Environment may refer to:
- Environment (biophysical), the physical and biological factors along with their chemical interactions that affect an organism
- Environment (systems), the surroundings of a physical system that may interact with the system by exchanging mass, energy, or other properties
- Environments (series), a series of LPs, cassettes and CDs depicting natural sounds
- Built environment, constructed surroundings that provide the setting for human activity, ranging from the large-scale civic surroundings to the personal places
- Knowledge environment
- Natural environment
- Social environment, the culture that an individual lives in, and the people and institutions with whom they interact
- Desktop environment, in computing, the graphical user interface to the computer
- Environment variables, the dynamic set of variables defined in a process
- Integrated development environment, a type of computer software that assists computer programmers in developing software
- Runtime environment, a virtual machine state which provides software services for processes or programs while a computer is running
- In Functional programming, the environment is "a function which maps variable names on to their values"
- In Unified Process the Environment discipline "refers to the tools and customizing the process for the project"
Environmental may refer to:
- Environmental art
- Environmental determinism
- Environmental epidemiology
- Environmental health
- Environmental movement
- Environmental policy
- Environmental psychology
- Environmental quality
- Environmental science, the study of the interactions among the physical, chemical and biological components of the environment
Read more about Environment: Other
Other articles related to "environment":
... are equipped with sensors and actuators, aware of their environment, communicate freely, and organise themselves in order to perform the actions and services that seem to be required ... The presence of networks of intelligent systems in our environment opens fascinating application areas but, at the same time, bears the problem of their controllability ... to the current conditions of its environment ...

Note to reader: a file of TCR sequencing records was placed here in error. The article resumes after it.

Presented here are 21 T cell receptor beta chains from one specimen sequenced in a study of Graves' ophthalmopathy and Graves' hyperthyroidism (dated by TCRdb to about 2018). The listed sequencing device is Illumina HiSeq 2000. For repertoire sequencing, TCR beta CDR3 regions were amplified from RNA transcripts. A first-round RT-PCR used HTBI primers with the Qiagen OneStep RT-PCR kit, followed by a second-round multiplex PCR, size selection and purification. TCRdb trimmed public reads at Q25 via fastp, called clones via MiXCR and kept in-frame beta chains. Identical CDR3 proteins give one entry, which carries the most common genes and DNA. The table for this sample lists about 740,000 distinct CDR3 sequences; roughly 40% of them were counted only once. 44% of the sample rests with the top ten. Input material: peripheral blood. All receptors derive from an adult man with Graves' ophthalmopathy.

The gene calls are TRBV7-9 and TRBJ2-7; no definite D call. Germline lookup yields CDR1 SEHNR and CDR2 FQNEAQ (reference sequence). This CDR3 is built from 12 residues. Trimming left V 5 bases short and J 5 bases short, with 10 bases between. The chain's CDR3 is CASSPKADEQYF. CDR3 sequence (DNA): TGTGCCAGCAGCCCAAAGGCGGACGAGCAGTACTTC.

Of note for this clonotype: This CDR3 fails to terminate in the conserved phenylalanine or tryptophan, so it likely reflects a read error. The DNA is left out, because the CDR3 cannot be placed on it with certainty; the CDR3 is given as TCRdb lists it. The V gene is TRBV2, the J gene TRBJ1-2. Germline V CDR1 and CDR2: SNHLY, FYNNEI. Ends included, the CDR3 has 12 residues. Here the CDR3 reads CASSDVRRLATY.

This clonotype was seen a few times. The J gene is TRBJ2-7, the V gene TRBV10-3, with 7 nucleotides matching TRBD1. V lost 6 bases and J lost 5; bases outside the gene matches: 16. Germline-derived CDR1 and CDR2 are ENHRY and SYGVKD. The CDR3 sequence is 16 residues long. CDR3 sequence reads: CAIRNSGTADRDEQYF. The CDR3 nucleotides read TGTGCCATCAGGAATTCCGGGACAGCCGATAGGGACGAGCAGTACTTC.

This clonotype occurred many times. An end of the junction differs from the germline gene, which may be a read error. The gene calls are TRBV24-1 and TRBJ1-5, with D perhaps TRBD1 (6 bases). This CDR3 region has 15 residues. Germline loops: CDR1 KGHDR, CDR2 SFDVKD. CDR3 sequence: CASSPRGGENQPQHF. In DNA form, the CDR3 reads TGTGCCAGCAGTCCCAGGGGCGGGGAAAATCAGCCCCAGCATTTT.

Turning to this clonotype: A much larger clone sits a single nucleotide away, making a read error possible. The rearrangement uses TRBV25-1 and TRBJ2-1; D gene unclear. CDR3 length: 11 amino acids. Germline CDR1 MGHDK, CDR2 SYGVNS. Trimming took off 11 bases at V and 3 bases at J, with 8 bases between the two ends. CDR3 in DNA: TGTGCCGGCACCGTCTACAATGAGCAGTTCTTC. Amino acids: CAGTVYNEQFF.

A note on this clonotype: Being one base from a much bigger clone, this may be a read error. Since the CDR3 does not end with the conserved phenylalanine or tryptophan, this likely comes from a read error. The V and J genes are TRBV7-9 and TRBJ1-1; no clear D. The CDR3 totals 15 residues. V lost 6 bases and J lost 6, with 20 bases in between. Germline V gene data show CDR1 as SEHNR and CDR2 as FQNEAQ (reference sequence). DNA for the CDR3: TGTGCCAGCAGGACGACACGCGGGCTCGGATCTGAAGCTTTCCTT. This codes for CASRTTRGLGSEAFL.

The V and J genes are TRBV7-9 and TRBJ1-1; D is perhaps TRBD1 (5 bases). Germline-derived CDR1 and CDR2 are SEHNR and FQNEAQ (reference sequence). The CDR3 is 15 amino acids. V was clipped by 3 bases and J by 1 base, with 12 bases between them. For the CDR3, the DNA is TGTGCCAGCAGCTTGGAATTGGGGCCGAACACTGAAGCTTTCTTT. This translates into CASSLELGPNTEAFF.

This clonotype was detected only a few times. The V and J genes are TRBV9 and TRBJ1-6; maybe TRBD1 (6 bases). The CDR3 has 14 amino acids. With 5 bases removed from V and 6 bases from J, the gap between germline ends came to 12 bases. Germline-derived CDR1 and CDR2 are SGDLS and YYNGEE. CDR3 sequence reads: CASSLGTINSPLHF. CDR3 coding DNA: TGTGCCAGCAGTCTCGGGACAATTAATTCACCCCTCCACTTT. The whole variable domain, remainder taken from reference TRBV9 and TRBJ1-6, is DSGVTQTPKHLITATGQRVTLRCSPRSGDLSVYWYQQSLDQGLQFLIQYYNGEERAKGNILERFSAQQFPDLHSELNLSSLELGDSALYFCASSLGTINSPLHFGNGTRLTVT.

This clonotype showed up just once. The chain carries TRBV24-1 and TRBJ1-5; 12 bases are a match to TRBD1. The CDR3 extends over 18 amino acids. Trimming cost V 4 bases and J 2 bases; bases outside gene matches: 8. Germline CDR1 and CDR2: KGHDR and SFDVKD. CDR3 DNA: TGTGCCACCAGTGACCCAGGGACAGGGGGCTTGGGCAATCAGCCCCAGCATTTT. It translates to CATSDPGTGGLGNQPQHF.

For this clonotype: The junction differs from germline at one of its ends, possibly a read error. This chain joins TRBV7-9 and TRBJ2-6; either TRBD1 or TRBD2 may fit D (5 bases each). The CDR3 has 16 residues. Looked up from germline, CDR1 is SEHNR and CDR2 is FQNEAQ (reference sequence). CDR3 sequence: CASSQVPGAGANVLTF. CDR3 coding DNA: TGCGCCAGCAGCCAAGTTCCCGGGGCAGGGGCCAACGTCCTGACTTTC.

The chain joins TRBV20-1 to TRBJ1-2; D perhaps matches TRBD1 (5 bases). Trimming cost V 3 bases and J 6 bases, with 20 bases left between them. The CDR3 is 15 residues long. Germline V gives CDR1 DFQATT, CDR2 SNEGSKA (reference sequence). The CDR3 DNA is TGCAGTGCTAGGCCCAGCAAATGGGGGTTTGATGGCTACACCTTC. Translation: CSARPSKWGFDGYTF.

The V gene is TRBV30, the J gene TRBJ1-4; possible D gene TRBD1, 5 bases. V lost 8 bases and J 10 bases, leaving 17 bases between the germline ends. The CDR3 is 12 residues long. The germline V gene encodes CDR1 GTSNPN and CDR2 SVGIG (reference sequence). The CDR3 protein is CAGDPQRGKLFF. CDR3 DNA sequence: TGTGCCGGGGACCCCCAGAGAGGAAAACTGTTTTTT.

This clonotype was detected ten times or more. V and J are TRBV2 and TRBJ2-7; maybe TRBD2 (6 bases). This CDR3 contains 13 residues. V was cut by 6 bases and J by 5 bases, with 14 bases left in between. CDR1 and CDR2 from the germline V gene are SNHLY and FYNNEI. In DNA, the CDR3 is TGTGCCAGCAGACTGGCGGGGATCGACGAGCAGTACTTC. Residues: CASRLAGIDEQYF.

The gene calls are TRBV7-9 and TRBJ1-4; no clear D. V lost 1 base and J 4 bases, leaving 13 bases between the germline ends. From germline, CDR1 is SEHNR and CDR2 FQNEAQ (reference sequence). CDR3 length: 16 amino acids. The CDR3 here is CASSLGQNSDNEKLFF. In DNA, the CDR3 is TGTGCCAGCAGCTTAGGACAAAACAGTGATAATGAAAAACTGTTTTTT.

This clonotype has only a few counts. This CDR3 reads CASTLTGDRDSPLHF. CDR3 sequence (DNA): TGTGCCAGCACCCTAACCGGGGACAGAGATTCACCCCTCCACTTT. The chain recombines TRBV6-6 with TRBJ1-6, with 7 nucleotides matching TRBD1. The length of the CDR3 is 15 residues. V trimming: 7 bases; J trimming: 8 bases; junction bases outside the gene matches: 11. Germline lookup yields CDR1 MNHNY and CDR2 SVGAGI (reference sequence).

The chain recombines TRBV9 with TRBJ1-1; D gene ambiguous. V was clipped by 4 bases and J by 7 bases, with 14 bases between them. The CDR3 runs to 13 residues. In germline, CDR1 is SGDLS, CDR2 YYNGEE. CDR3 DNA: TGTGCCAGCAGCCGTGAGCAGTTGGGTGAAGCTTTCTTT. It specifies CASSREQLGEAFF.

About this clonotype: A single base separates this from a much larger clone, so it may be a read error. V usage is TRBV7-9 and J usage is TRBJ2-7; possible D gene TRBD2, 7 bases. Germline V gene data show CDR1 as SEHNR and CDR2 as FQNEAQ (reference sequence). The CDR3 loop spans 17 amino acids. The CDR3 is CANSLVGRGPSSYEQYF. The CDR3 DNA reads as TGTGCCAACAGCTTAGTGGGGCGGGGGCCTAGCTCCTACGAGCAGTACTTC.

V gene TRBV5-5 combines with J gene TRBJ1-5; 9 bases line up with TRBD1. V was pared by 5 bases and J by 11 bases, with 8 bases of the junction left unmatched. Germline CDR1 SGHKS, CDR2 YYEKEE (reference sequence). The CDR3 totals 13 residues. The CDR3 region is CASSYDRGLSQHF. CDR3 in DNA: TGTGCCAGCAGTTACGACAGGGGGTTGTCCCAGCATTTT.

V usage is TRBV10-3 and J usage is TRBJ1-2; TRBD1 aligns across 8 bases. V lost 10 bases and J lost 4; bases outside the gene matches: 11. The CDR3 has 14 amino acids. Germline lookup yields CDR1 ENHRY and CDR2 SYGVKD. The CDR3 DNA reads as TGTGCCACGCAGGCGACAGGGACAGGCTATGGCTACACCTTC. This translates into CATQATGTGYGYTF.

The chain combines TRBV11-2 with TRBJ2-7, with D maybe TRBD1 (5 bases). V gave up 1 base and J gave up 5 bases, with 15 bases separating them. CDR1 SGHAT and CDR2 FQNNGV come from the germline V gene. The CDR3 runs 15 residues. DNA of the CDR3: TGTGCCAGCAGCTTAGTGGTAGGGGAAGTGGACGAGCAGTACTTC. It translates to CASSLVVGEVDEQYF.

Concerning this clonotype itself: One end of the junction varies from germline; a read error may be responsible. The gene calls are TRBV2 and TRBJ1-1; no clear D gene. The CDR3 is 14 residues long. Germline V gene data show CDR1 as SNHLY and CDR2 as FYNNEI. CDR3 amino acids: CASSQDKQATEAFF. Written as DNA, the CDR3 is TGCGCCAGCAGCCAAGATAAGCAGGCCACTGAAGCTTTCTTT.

... obscure the complexity of the relationship between humans and their natural environment through its maintenance of the dualistic separation of human (cultur ... sense then, is a study of complex phenomena, including human subjectivity, the environment, and social relations, all of which are intimately interconnected ... Without modifications to the social and material environment, there can be no change in mentalities ...
... Washoe was raised in an environment as close as possible to that of a human child, in an attempt to satisfy her psychological need for companionship ... vocal communication, on the assumption that this would create a less confusing learning environment for Washoe ... Instead, they set up a conversational environment that evoked communication, without the use of rewards for specific actions ...
... with all aspects of the natural and built environment that may affect human health ... health whereas environmental science is concerned with the environment as it affects ecosystems ... This definition excludes behaviour not related to environment, as well as behaviour related to the social and cultural environment, and genetics." Environmental health is defined by the World Health ...
... The Department of Environment and Conservation is a department of the Government of Western Australia that is responsible for implementing the state's conservation and. 1 July 2006 by the amalgamation of the Department of Environment and the Department of Conservation and Land Management (CALM) ...
Famous quotes containing the word environment:
“We learn through experience and experiencing, and no one teaches anyone anything. This is as true for the infant moving from kicking to crawling to walking as it is for the scientist with his equations. If the environment permits it, anyone can learn whatever he chooses to learn; and if the individual permits it, the environment will teach him everything it has to teach.”
—Viola Spolin (b. 1911)
“Autonomy means women defining themselves and the values by which they will live, and beginning to think of institutional arrangements which will order their environment in line with their needs.... Autonomy means moving out from a world in which one is born to marginality, to a past without meaning, and a future determined by othersinto a world in which one acts and chooses, aware of a meaningful past and free to shape ones future.”
—Gerda Lerner (b. 1920)
“If the Revolution has the right to destroy bridges and art monuments whenever necessary, it will stop still less from laying its hand on any tendency in art which, no matter how great its achievement in form, threatens to disintegrate the revolutionary environment or to arouse the internal forces of the Revolution, that is, the proletariat, the peasantry and the intelligentsia, to a hostile opposition to one another. Our standard is, clearly, political, imperative and intolerant.”
—Leon Trotsky (18791940)